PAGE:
A Compressed Life
Graduate school carries all kinds of surprises. For some, the overall experience is an exciting and momentum-driv-en excursion: a time to focus intensively
on research, make new connections, and
anticipate the future. For others, it is like a
roller coaster, filled with ups and downs—
and by the way, you are totally strapped
in and sitting hundreds of feet off the
ground, so you may as well enjoy the ride.
I consider myself from this latter group.
If there was a country song based on my
time in graduate school, it would have to
include the agony and ecstasy of doing all
night low-temperature NMRs, meeting my
future husband, the satisfaction I felt in
completing my first Gaussian calculation,
growing beautiful crystals, dealing with
laboratory group dynamics, and preparing
for my oral exams. Unfortunately, it would
also have to include a very bad breakup,
struggling with cumulative exams, getting
burned and scarred in a laboratory ac-
cident, TA-ing every year and almost every
quarter, and most painfully, the untimely
deaths of both my father and my adviser.
None of these things in and of
themselves are unusual life experiences.
However, the existence of these and other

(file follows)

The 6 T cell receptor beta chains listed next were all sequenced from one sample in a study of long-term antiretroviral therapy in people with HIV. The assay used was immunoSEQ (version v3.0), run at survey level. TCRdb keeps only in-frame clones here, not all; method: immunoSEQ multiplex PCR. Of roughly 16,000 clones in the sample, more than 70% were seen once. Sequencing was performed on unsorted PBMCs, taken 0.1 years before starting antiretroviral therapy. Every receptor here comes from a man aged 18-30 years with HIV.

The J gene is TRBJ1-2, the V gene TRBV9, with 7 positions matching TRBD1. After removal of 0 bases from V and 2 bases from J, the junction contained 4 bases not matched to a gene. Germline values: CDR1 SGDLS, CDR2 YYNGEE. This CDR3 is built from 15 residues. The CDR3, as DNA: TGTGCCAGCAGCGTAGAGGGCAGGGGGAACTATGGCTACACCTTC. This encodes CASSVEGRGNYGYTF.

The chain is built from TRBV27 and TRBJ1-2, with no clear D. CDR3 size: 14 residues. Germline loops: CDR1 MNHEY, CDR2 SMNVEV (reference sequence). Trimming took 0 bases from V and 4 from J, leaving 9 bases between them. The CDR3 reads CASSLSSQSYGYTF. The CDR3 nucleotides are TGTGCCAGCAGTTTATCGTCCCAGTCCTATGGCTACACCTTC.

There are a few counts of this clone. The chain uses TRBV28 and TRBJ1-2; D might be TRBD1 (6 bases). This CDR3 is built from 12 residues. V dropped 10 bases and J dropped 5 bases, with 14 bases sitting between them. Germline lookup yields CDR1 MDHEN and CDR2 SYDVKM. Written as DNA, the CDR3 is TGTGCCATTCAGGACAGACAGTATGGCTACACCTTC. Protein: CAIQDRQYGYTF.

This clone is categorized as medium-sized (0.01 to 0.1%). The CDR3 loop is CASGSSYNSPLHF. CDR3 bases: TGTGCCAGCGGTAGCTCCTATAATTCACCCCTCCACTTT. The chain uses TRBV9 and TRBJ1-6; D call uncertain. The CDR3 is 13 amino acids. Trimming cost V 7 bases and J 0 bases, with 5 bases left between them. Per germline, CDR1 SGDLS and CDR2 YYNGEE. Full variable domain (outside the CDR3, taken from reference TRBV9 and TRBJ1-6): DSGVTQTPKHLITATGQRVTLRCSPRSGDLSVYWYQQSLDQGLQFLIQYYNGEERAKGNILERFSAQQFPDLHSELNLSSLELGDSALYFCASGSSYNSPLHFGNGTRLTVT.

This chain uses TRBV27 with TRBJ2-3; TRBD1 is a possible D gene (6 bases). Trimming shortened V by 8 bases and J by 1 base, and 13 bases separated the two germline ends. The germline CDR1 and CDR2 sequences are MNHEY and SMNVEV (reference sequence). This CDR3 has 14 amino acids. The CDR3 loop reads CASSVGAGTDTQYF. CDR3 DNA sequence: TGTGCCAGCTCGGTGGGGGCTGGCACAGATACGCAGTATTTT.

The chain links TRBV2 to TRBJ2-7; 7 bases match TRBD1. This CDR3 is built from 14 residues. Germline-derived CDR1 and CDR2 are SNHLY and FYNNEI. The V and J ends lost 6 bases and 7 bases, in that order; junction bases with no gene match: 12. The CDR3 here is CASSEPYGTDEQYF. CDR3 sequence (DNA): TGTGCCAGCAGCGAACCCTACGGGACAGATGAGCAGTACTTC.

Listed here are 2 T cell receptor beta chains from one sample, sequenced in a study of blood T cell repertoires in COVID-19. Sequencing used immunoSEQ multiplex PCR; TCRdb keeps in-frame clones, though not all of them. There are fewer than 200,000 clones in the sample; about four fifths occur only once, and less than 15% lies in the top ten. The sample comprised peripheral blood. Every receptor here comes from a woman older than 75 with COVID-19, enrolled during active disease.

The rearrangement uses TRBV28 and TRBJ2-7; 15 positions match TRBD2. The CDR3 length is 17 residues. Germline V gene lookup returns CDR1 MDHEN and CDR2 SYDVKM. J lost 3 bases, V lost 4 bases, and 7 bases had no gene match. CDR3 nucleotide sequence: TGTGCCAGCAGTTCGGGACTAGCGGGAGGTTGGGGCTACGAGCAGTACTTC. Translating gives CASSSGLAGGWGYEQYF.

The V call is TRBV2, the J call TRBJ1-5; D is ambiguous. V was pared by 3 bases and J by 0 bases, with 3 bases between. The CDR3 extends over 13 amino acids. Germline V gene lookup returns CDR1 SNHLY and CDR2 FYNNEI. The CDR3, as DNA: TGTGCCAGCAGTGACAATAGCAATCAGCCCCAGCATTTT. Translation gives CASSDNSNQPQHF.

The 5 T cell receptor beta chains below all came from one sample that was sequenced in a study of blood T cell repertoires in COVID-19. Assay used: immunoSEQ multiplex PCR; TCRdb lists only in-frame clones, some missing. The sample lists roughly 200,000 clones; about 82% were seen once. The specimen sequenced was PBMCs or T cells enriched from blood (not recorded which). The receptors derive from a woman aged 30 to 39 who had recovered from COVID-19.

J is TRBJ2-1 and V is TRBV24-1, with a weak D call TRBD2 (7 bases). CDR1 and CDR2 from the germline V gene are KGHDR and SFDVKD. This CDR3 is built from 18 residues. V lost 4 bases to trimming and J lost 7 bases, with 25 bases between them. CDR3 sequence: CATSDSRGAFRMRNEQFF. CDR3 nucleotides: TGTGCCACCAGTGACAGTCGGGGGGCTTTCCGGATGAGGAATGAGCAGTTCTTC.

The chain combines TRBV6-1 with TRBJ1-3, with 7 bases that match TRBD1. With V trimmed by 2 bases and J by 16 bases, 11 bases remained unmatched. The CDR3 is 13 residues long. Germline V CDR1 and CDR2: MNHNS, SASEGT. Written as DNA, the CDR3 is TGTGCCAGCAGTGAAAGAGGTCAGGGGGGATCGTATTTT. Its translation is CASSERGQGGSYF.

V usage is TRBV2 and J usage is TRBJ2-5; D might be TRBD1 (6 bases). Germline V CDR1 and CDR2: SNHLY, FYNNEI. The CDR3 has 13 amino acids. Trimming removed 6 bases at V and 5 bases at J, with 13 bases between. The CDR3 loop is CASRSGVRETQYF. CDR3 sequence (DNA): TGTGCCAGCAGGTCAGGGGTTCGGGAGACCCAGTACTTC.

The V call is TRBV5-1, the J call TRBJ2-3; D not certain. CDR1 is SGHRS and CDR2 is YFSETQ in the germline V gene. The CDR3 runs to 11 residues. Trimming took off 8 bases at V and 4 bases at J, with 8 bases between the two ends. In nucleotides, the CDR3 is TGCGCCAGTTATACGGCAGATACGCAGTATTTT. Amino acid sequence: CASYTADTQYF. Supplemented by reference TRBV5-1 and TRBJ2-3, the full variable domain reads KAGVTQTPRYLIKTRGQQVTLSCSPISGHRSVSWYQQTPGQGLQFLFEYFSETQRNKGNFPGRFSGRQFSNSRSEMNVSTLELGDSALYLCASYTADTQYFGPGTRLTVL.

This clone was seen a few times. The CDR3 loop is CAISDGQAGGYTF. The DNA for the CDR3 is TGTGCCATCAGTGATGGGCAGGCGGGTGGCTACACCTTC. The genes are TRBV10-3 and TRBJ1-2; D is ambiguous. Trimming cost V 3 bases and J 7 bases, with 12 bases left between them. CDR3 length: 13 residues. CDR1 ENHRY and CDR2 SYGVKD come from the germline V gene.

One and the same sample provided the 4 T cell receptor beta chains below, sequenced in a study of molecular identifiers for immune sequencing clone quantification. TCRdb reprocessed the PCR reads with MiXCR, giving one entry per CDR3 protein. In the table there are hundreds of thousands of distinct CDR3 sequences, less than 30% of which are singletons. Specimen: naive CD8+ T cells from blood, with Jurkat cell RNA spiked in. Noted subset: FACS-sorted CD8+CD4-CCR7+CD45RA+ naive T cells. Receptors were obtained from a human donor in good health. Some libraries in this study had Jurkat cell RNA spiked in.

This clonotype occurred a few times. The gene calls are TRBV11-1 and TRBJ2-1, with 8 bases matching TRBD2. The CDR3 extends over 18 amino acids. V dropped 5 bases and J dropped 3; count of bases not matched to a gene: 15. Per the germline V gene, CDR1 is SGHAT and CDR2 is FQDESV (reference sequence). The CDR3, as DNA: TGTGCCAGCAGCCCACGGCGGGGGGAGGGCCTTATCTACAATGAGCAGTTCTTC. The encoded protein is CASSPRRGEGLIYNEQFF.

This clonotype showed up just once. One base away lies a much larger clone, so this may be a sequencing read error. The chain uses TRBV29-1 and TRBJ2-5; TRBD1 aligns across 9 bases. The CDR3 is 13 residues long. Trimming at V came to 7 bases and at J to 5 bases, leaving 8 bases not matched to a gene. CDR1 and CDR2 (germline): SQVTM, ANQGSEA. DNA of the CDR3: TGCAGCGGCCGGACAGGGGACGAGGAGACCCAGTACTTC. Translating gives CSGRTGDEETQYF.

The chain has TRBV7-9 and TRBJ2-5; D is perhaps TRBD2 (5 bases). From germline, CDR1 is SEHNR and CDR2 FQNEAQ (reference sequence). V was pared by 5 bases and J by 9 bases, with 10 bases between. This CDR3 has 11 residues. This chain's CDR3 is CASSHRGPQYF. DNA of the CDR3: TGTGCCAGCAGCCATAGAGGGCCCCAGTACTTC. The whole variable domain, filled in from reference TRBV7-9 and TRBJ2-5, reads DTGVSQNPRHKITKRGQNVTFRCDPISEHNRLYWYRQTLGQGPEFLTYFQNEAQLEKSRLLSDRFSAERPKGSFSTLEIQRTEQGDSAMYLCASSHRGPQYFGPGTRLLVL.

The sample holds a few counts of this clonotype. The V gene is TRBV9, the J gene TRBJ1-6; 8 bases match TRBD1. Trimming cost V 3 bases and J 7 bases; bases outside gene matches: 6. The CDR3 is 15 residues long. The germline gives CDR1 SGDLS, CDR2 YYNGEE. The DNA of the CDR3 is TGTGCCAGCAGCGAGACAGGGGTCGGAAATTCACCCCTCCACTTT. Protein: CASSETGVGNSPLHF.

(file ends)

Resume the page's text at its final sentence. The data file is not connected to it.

stressors occurring during a compressed
period of your life where you feel you
are expected to be 100% student, 100%
teacher, 100% researcher, and 10% person
can threaten to overwhelm.
I remember as a first-year graduate
student, when I was going through a par-
I would like to
an article by writer
Carrie Arnold focusing
on one of the most
serious topics that can
ticularly hard time, asking a senior gradu-
ate student who was just about to move on
to a career in industry if there was some
advice he could pass on to the rest of us.
Even now, some years later, his words stick
in my head. After pausing for a second
he said, “Learn to live and let live…and
breathe. Does that make sense?” It did,
and it still does.
In this issue, along with the National
Meeting Guide, an article on the art of
writing cover letters, and a Graduate
Student Organization Spotlight (quite an
impressive post by UCLA), I would like to
particularly highlight an article by writer
Carrie Arnold focusing on one of the most
serious topics that can be covered. This
article debunks myths about depression,
mental anxiety, and suicide and focuses
on what universities are doing to address
these issues for their students.
Maybe you know someone who is
overwhelmed by stress. Maybe you can
help them. I myself could not have made
it through graduate school without my
friends. Through them, I learned how to
Corrie Kuniyoshi, Ph.D., Editor